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My wife and I have this running joke about my father-in-law, Ron, a blind-in-one-eye, seventy-nine-year-old retired golf pro with a penchant for canines, Carl Jung and awful stock picks—about how he might have survived the Holocaust if he’d been there. In one version he’s waiting in line for the gas chamber, working on his golf swing, shifting his hips, talking to himself, as he tends to, when he draws the attention of an SS guard and his trusty German shepherd. “Vat do you sink you are doink, vermin?” screams the guard, who happens to be a long-suffering golf fanatic, over the barking, lunging dog. Before long, Ron is critiquing his swing (“No legs! You gotta move the legs!”), analyzing his psyche (“You’re afraid. That’s why you’re not bringing the club head back.”), even offering up a casual analysis of the Führer himself (“A few issues [End Page 31] there, wouldn’t you say?”), all the while cozying up to Oskar, his new favorite dog.
In another version, “Ronaldo,” as I’ve called him for years, is standing naked in the showers, everyone around him dropping dead from the Zyklon B pumping in through the vents, enjoying the warm steam, when he realizes that his perennially clogged sinuses are miraculously clearing out. When the Nazis finally open the door, he walks out, breathes deeply and shakes his head in disbelief. “First decent breath I’ve taken in forty years,” he announces, making a mental note to find out the stock symbol for the company that makes the stuff. “It’s going to be big,” he tells the dumbfounded guard.
In yet another version, Ronaldo, whose remaining teeth look like they’ve been through a stump grinder, gets brought in by none other than the Angel of Death, Joseph Mengele, who immediately gets to work, pulling, prying, ripping up his gums and teeth, causing Ronaldo, famously stoic, to groan as his head is yanked to and fro. When the procedure is over, Ronaldo slowly stands, turns his head right, then left, works his tongue around his mouth, puckers his lips a few times and shrugs. “You did for me in five minutes what those crooks in Beverly Hills couldn’t do in fifty years,” he says, shaking Mengele’s hand. “And for free!”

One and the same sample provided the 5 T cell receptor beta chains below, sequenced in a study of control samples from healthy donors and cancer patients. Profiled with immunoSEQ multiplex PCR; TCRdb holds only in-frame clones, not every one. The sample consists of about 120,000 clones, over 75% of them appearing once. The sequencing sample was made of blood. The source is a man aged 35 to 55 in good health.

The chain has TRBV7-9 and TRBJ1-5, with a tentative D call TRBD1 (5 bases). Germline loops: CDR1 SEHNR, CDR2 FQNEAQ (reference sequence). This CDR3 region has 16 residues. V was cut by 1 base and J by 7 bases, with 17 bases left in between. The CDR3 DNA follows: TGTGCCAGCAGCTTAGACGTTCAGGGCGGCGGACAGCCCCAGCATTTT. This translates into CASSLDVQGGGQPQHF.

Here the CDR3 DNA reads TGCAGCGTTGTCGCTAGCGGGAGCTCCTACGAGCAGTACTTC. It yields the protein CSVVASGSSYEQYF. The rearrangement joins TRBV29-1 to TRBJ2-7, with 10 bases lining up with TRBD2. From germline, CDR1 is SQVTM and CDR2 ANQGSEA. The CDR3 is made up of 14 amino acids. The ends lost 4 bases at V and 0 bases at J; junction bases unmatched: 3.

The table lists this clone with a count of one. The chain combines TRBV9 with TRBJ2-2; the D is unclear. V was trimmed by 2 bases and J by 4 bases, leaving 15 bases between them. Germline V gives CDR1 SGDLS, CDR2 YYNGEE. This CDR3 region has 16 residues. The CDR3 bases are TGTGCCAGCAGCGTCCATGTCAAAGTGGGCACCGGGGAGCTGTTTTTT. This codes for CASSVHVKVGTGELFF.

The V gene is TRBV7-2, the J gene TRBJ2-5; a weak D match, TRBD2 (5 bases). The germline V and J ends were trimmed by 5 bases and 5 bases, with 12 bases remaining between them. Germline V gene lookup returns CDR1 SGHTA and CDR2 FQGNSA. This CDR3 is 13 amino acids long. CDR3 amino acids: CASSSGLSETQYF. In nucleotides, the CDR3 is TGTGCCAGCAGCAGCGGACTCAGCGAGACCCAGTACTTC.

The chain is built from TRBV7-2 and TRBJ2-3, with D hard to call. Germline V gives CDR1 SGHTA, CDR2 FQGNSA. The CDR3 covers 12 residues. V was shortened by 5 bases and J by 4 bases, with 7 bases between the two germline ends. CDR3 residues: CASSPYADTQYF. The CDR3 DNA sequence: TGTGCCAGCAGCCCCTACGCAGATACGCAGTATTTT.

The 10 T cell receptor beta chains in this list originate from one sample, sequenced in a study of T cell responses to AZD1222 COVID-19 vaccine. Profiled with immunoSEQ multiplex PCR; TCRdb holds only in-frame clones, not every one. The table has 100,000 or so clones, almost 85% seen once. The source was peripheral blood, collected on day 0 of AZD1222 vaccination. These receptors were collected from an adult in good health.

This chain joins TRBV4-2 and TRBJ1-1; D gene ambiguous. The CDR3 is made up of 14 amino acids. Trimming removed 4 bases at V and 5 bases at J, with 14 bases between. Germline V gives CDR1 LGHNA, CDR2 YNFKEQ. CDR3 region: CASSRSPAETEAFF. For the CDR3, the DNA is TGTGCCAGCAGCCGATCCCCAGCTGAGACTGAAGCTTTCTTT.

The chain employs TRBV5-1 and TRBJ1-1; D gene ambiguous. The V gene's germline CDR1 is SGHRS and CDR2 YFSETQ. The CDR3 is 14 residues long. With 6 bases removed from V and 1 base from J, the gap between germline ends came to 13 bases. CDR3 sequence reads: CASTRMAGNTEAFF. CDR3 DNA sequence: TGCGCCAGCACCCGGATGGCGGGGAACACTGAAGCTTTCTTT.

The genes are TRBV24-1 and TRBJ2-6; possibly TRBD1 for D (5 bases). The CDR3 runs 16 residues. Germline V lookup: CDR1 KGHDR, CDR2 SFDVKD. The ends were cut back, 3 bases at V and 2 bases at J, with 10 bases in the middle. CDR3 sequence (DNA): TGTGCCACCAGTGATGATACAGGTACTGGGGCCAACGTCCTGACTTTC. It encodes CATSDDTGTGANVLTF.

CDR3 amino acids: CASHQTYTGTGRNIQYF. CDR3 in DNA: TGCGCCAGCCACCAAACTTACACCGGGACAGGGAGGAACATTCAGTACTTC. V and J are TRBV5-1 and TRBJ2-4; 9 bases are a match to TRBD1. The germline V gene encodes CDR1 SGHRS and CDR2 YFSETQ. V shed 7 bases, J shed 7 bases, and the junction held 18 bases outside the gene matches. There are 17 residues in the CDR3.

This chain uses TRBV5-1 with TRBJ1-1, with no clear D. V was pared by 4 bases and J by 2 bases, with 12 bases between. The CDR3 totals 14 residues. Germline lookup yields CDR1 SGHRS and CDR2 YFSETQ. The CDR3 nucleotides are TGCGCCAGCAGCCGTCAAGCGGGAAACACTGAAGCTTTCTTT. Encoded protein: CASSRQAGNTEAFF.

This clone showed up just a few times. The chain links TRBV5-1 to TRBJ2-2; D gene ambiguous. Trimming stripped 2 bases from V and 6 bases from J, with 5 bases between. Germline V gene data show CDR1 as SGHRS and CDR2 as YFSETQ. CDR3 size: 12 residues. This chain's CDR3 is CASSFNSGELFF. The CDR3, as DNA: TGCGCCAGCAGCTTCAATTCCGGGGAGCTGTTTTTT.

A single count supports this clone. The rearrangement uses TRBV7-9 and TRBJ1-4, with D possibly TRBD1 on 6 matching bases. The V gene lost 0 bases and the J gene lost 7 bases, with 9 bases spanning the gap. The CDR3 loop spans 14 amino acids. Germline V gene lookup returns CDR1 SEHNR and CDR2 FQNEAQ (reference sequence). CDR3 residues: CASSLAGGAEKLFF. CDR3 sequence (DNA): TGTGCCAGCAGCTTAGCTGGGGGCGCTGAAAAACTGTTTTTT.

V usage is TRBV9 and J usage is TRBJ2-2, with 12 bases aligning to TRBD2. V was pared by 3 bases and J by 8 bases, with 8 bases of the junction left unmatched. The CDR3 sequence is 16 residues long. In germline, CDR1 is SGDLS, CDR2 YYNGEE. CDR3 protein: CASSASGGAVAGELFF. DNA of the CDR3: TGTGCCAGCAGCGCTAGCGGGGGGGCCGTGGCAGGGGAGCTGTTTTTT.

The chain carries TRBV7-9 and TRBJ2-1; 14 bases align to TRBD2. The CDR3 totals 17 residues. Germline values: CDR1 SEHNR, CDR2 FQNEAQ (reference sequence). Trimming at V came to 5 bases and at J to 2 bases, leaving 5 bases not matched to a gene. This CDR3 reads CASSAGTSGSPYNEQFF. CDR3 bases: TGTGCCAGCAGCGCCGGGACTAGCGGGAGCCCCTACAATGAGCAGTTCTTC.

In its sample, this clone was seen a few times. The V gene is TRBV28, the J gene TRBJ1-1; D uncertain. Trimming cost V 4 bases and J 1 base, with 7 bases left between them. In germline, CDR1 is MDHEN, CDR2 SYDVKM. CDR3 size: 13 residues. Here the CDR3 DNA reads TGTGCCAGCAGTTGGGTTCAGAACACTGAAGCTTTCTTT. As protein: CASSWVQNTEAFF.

They’re tasteless jokes, I know, especially because Ronaldo actually lost some of his family in the Holocaust. But they make my wife and me absolutely keel over with laughter, partly because of just how over-the-top they are and, too, because, as my Polish grandmother, who sustained her own losses in the Holocaust, would say, “Every joke has a little truth.” But mostly, I suspect, we laugh because, as the Yiddish proverb notes, “Better to laugh than to cry.”
Which is to say, if we weren’t laughing so hard, we’d probably weep.
The story of Ronald Irving Weiner begins in an apartment in Northwest Chicago in 1934, but the first time I met him, the place our story begins, is West Los Angeles in 1991, when, as a college sophomore, I ventured across the country with my first-ever girlfriend to meet her parents over spring break. Back then Ronaldo was still head pro at the city’s largest public course, giving lessons, overseeing the other pros, managing the driving range, organizing fund-raisers and running the shop; for a while he also ran the restaurant, but after a few months of real chaos, with employees doing drugs in the kitchen and cooks sending out burgers without meat [End Page 32] on the buns, he wisely called it quits. The shop’s handwritten posterboard sale signs and fluorescent lights reminded me of those stuffed bargain-basement stores on the Lower East Side my mother schlepped us to as kids. Only instead of gray and navy Bar Mitzvah suits and winter coats, it was crammed with boldly patterned Polo shirts (“Two For One This Week!”); obscenely colored pants and shorts...